Multilingual Verb Valence Lexicon
--Lars Hellan 20:28, 20 October 2014 (UTC)
This webdemo offers verb valence information in a uniform format for four languages (listed in the order of their inclusion), which can be activated in any combination:
Norwegian Ga Spanish Bulgarian
The web demo:
The demo offers 5 drop-down search menus and one write-in field; any combination of them can be activated in a search:
Write-in-field: Search menus: Verb lexeme Syntactic Arguments Function Situation Aspect Type
The field ’Syntactic Arguments’ – henceforth ‘SAS’, illustrated in the list snippet (1),
NP+INF NP+INF:equiSBJ NP+INF:raisingSBJ NP+NP NP+NP+APpred
is based on so-called ‘formal’ syntactic categories, reflecting common analytic assumptions. For Norwegian, the set of possible SAS specifications is currently 158, which is close to being exhaustive at this level of specification. The symbol ‘+’ in (1) stands for linear order.
The field ’Function’ – henceforth ‘FCT’ - relates to a more traditional type of descriptive terms, such as ‘intransitive’, ‘transitive’, ‘transitive with oblique’, etc.. They provide less detail in differentiation than the SAS field, thus, for Norwegian, there are currently only 88 FCT term. In contrast to the SAS list, the FCT terms say nothing about linear order.
The fields ‘Situation’ and ‘Aspect’ contain situation type and aspectual properties of situations expressed, thus both representing semantic information. Currently these fields
In ‘Verb lexeme’ one writes a verb of the language(s) selected, or an initial substring of a verb, in combination with as many parameter specifications as one wishes. No matter which fields are specified, the result of a search is a number of verbs from the language(s) activated satisfying the conditions given. For each verb in this list, one can prompt a further specification of that verb’s properties: these will include the conditions specified, but also all other properties associated with the verb in the resource present in the database. We illustrate with the typed string hoppe; 'SHOW' is the prompt button:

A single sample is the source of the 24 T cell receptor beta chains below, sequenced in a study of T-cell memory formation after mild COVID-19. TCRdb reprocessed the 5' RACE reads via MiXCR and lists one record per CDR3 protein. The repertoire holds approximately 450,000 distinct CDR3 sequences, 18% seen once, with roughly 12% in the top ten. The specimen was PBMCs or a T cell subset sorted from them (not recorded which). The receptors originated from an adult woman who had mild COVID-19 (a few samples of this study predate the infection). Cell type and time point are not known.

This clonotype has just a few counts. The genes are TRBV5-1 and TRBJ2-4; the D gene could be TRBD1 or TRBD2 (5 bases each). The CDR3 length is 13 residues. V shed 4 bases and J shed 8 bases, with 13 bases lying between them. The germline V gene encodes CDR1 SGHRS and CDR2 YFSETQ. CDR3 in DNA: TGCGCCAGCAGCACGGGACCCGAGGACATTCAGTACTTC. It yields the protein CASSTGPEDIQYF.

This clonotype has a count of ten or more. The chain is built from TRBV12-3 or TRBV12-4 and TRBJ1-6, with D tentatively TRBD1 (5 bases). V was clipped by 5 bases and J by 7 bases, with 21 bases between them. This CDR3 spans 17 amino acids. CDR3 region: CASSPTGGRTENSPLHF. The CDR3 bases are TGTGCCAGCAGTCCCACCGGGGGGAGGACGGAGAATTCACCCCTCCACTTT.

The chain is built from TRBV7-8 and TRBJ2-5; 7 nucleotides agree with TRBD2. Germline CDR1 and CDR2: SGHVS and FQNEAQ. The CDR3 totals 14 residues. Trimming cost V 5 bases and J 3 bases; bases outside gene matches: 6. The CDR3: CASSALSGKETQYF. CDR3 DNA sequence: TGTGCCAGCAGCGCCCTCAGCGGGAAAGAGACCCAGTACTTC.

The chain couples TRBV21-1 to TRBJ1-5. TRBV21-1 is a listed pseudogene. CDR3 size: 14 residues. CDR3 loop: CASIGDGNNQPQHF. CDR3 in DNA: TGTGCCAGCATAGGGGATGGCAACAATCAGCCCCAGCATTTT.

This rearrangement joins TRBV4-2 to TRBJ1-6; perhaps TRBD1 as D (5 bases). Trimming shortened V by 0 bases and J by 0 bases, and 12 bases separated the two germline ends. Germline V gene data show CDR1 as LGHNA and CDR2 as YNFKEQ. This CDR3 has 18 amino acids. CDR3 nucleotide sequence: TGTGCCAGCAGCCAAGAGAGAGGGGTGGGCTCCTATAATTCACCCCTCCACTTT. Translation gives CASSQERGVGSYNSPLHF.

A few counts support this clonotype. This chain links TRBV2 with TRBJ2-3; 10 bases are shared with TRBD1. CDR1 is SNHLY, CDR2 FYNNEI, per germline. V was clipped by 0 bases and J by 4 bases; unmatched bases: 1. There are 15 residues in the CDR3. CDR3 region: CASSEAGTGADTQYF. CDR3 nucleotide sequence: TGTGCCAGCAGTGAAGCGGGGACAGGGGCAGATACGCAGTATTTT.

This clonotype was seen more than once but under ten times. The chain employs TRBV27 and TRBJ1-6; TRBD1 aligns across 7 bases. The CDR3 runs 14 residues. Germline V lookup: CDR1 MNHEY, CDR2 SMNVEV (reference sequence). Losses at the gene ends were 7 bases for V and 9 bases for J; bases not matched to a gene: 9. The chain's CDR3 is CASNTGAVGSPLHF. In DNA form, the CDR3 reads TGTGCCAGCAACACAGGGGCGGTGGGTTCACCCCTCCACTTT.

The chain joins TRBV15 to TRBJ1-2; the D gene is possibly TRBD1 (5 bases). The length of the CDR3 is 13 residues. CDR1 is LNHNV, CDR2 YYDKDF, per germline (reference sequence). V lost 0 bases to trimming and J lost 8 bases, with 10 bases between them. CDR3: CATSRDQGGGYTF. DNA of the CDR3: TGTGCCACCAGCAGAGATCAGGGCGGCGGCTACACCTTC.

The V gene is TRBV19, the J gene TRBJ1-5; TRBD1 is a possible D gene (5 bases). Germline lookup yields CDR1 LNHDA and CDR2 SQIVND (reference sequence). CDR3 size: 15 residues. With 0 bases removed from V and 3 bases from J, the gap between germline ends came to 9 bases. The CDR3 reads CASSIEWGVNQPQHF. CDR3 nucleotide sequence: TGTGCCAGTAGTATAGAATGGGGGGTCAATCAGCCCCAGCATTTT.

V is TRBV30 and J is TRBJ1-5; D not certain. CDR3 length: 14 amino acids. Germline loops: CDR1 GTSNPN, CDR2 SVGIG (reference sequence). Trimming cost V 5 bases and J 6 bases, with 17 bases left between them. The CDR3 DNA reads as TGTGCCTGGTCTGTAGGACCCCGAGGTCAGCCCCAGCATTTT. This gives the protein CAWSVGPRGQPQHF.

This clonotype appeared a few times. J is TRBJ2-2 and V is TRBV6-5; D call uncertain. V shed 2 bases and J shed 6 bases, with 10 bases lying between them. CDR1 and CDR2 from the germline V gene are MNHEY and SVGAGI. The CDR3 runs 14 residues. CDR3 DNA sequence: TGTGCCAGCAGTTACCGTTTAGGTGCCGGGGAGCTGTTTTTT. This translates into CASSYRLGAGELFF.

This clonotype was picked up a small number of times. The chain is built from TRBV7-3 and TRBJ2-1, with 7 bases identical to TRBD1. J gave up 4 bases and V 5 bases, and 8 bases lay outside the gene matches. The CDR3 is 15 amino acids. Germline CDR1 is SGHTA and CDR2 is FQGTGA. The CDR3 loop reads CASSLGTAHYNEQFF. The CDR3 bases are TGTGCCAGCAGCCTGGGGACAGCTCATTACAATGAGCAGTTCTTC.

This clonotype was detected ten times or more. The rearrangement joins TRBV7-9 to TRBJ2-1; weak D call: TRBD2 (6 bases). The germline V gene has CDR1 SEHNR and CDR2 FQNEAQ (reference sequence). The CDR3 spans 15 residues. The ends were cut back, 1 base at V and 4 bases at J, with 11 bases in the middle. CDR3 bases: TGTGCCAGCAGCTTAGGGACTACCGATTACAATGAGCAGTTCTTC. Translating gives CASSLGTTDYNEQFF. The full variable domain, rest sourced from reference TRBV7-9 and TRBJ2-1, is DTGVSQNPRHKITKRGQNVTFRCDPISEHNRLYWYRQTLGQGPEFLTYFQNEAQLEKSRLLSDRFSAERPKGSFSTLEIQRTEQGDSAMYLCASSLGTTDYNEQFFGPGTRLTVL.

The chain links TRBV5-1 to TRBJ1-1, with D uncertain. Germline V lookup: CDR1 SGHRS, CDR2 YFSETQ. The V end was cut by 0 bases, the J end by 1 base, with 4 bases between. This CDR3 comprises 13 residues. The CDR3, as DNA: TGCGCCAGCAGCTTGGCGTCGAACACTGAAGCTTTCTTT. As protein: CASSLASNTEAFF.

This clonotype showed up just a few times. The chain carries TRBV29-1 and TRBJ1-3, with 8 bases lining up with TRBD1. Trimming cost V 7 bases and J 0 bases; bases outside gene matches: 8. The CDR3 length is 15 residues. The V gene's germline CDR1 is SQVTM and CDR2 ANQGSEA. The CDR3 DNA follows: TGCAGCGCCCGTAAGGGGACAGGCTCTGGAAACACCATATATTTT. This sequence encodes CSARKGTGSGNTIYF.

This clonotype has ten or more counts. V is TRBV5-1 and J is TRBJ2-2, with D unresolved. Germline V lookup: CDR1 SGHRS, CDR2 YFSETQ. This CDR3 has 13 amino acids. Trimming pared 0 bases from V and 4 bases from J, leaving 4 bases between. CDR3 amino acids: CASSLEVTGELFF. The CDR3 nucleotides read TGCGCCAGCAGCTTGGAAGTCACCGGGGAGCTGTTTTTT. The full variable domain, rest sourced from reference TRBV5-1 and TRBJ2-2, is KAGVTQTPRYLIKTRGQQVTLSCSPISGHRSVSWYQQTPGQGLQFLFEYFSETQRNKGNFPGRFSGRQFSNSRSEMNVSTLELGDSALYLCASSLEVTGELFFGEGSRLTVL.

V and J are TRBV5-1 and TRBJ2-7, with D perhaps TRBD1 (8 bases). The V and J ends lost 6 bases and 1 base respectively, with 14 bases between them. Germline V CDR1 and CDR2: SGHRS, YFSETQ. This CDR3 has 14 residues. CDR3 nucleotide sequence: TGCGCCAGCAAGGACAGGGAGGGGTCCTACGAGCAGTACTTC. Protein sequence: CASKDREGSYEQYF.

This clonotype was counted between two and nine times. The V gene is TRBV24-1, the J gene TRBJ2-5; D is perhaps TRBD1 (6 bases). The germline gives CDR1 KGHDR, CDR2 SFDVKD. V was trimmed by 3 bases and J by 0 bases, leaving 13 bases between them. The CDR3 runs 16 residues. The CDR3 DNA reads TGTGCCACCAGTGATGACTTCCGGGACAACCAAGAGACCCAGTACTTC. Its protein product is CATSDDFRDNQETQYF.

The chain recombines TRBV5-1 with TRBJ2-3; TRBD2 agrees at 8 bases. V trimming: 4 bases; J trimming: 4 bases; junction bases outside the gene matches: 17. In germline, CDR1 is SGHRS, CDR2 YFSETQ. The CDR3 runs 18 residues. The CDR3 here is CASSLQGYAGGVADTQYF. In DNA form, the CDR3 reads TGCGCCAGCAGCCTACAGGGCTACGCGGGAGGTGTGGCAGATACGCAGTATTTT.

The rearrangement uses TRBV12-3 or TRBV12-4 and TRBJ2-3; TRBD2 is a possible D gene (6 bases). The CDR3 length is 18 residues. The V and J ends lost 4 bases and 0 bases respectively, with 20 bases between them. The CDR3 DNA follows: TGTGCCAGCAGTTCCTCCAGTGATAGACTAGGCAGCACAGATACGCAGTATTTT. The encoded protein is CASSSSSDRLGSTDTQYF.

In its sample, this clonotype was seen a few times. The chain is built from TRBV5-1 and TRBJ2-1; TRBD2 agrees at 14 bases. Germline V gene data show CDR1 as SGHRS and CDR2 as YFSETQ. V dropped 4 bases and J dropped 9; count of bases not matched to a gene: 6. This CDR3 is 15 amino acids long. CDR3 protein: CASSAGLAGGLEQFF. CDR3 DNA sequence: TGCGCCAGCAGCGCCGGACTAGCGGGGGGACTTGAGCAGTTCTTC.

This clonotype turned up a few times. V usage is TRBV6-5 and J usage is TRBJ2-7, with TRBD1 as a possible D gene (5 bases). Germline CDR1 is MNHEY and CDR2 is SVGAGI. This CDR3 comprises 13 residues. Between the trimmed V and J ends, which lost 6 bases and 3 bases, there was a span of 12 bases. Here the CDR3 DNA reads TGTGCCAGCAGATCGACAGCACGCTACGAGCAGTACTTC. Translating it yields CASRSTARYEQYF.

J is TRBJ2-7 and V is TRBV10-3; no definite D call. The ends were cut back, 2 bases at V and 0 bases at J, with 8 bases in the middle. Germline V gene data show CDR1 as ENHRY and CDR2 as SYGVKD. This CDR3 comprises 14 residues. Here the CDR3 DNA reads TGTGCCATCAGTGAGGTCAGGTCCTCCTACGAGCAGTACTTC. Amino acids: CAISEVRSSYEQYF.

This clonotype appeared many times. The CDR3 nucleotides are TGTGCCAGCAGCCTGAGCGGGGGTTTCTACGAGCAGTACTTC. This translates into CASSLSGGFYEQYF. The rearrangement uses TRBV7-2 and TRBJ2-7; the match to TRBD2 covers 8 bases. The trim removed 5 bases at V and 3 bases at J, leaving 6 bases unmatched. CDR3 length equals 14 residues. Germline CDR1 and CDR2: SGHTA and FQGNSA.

Verb lexeme Syntactic Arguments Function Situation Aspect Type hoppe
Search Result no SHOW hoppe_intrdir no SHOW hoppe_secpred no SHOW hoppe_secpred-refl
‘no’ here means ‘Norwegian’, and ‘hoppe_intrdir ‘ is the identifier of the lexical entry in the Norwegian lexical resource. When pushing on SHOW, one sees the full amount of specification stored in the databse for that verb entry; e.g., for hoppe_intrdir:
(3) Lexicon Instance
Language no Verb Id hoppe_intrdir SAS NP FCT intransitive SIT directedMotion Aspect Verb Type v-intr-suDir Example of type gutten løper Orthography < "hoppe" > Phon Engl-gloss Example Gloss Free-transl TypeCraft URLs Example from TypeCraft
When you click on the link in the last line, you get to an annotated token with hoppe in the TC editor, with information including what is shown in the figure below:
So far rather few of the 12 000 Norwegian verb entries have an annotated example in TypeCraft, but more will come. For Spanish and Bulgarian there are at the moment none, while for Ga, corresponding information is given for each entry under the lines Phon, Engl-gloss, Example, Gloss, Free-transl, imported from a ToolBox project.